The four classes of psychotropic drugs were more frequently prescribed in the memantine group than in the AChEI group not only on the index day but also in the 5 years prior to prescribing. In addition, while the slopes for monthly use of antipsychotics and antidepressants were positive in the year leading up to either AChEI or memantine use, the slope was steeper in the memantine cohort. There was also an acute increase in antipsychotic and antidepressant medication at the start of antidementia drug therapy but again this was more prominent for the patients initiated on memantine. More memantine patients were taking anxiolytics and hypnotics on the index date than AChEI patients, which may reflect an increase in behavioural problems such as anxiety and sleep disturbance in patients who are then started on memantine. This suggests that there may be differences in the type of patient selected to receive memantine. Memantine has been shown to have a beneficial effect on the NPS of dementia in clinical trials15 ,16 and a Cochrane Review meta-analysis showed that AD patients taking memantine were slightly less likely to develop agitation, although the review concluded that there was no evidence either way about whether memantine has an effect on agitation which is already present.35 In a study of clinically significant agitation in subjects from care-homes or hospitals, memantine had no effect on the Cohen-Mansfield Agitation Inventory at either 6 or 12 weeks; the authors commented that it still remains to be determined whether memantine has a role in milder agitation in AD.36 In the recent UK Donepezil and Memantine for moderate-to-severe Alzheimer's disease (DOMINO) study, memantine treatment was associated with a significantly smaller worsening of the Neuro Psychiatric Inventory Score, with a benefit that was equivalent to 83% of the 12-month deterioration (4.8 NPI points) seen in the group discontinuing donepezil and receiving placebo memantine, whereas the difference between those who continued donepezil and those who discontinued donepezil was not significant.37 Thus, patients may be selected to receive memantine partly because of concern about behavioural issues and these may be reflected in the higher levels of prescribing of psychotropic drugs at the time the memantine is initiated.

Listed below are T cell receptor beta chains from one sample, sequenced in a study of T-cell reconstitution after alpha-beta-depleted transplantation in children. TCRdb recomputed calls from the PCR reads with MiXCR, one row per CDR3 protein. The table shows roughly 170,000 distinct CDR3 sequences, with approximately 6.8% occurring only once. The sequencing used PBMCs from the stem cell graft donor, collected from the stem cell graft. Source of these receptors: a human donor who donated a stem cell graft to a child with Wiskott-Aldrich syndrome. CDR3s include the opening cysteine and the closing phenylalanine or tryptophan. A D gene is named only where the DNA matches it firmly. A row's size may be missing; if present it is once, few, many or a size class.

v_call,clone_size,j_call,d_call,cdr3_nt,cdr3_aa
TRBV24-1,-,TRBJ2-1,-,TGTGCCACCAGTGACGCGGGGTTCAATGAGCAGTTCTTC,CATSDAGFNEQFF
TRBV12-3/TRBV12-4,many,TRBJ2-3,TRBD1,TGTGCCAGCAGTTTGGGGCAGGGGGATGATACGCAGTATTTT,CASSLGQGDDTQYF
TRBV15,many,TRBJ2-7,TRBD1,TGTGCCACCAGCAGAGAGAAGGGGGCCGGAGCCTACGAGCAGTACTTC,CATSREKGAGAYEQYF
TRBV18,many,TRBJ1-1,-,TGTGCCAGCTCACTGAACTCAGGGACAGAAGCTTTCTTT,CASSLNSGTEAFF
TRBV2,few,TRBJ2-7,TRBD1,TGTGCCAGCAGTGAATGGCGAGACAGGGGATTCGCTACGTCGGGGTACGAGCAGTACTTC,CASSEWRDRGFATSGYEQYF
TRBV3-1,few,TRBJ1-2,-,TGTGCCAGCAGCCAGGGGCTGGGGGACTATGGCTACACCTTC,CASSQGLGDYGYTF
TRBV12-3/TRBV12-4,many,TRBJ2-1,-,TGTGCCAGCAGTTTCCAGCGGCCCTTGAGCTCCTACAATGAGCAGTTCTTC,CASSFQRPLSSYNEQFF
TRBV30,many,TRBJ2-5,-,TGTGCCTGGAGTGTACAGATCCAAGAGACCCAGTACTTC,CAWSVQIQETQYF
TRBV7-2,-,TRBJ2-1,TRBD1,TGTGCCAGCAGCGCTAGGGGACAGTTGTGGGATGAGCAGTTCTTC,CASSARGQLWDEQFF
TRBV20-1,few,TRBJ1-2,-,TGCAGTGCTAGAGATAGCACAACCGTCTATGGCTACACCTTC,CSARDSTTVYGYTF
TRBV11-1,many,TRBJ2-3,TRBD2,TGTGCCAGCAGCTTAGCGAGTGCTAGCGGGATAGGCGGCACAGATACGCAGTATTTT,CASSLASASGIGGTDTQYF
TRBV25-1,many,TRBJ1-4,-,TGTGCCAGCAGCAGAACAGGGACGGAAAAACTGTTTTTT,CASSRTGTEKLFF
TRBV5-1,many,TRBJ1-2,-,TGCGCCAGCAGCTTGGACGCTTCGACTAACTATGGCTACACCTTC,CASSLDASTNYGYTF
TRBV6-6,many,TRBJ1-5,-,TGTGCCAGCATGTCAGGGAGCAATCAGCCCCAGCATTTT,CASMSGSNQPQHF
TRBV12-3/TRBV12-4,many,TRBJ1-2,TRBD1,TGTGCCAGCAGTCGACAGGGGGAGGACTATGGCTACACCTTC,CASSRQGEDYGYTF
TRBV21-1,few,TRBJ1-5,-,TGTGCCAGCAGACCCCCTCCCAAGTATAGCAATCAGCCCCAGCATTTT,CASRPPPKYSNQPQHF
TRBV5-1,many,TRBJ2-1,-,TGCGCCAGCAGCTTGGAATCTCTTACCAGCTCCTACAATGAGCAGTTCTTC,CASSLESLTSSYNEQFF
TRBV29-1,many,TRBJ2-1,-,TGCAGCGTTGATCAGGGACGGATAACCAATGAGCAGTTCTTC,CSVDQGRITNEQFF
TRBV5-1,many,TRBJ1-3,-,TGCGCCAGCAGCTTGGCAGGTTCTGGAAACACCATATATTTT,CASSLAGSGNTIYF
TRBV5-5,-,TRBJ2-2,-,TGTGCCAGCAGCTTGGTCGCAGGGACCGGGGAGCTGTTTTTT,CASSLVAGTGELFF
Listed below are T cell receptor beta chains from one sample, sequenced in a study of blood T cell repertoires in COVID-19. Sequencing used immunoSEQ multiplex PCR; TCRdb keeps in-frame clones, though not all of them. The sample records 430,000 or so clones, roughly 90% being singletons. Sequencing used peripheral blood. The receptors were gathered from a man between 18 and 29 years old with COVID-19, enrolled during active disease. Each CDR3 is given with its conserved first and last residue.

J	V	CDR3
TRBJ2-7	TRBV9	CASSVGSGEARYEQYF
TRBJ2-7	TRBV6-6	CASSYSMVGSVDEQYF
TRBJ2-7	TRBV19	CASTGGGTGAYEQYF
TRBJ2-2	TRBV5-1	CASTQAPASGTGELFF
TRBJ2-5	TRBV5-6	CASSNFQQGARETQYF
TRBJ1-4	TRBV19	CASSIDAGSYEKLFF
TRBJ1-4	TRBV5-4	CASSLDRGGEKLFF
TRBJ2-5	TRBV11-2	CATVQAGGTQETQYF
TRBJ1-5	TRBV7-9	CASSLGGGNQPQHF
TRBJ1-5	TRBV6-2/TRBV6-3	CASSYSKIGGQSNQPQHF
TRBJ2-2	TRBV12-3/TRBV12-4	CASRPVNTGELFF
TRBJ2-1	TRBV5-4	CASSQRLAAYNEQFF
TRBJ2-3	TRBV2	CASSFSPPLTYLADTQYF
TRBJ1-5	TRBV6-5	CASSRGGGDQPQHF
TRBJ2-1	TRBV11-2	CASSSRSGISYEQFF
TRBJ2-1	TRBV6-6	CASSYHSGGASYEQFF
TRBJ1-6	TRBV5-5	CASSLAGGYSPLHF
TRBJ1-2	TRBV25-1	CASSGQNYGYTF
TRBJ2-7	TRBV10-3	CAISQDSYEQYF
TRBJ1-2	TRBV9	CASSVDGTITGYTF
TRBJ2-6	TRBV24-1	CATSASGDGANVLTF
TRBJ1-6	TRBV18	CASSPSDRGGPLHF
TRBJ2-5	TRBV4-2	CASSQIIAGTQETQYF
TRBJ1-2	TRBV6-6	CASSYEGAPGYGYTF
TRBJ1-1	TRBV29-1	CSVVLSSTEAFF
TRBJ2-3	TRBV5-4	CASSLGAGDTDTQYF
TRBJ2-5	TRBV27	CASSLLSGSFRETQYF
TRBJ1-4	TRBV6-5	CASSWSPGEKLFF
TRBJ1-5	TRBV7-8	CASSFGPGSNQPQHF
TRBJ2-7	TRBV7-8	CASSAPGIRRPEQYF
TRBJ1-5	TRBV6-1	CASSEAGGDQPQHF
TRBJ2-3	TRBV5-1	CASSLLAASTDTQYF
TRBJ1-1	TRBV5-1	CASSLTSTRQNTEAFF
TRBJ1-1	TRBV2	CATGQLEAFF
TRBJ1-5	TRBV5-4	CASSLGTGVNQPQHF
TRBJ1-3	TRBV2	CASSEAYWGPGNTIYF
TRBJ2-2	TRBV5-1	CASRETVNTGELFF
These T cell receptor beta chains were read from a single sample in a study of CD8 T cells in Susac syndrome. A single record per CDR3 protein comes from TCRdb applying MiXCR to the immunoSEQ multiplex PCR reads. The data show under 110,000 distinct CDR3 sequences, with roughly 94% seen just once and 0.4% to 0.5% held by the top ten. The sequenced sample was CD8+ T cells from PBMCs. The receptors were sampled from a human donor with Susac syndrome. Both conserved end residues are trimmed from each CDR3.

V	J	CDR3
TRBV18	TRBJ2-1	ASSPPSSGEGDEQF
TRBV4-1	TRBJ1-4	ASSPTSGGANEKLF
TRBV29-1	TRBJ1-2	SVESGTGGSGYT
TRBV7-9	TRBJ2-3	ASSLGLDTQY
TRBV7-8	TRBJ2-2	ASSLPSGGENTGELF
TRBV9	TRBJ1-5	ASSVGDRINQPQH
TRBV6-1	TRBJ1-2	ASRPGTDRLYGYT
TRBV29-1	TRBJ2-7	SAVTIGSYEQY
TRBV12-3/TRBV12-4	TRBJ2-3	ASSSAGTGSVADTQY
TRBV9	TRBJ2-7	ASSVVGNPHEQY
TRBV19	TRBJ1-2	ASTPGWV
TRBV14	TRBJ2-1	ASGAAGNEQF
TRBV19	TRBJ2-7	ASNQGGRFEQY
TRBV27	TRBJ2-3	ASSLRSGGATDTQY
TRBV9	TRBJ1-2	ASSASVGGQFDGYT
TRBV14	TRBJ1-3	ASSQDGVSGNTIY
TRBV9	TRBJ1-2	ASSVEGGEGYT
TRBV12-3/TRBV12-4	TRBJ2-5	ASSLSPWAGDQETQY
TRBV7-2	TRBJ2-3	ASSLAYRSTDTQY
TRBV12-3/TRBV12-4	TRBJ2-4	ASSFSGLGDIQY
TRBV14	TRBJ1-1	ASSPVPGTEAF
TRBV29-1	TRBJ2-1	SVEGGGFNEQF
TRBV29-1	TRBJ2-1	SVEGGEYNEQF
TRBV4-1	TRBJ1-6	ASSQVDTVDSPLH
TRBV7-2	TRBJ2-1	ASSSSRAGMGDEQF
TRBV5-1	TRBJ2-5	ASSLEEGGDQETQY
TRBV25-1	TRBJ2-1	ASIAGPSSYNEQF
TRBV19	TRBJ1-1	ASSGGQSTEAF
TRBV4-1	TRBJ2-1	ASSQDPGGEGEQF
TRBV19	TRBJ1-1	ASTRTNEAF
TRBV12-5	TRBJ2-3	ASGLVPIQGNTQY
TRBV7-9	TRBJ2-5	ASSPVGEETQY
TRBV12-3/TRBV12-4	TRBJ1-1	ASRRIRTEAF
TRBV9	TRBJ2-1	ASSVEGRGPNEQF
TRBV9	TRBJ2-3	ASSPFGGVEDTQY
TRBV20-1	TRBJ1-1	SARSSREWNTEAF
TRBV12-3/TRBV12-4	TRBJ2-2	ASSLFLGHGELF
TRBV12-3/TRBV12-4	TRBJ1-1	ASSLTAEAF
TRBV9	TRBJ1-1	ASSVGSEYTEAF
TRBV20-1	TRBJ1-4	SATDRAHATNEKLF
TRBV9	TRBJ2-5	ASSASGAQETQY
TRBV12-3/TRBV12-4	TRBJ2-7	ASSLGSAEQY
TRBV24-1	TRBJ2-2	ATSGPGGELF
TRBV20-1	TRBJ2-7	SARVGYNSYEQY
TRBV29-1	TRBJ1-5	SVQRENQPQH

There are also differences after the initiation of either AChEIs or memantine. For AChEI users the slopes for antipsychotic and antidepressant use continued to increase but at a reduced rate whereas for memantine users there was a stabilisation in antidepressant use and a decline in the use of atypical and typical AP.
The data for antidepressant and antipsychotic use after initiation of memantine are similar to the results from the French National Health Care Database where the onset of memantine therapy was associated with a stabilisation of psychotropic drug use.20
Strengths and limitations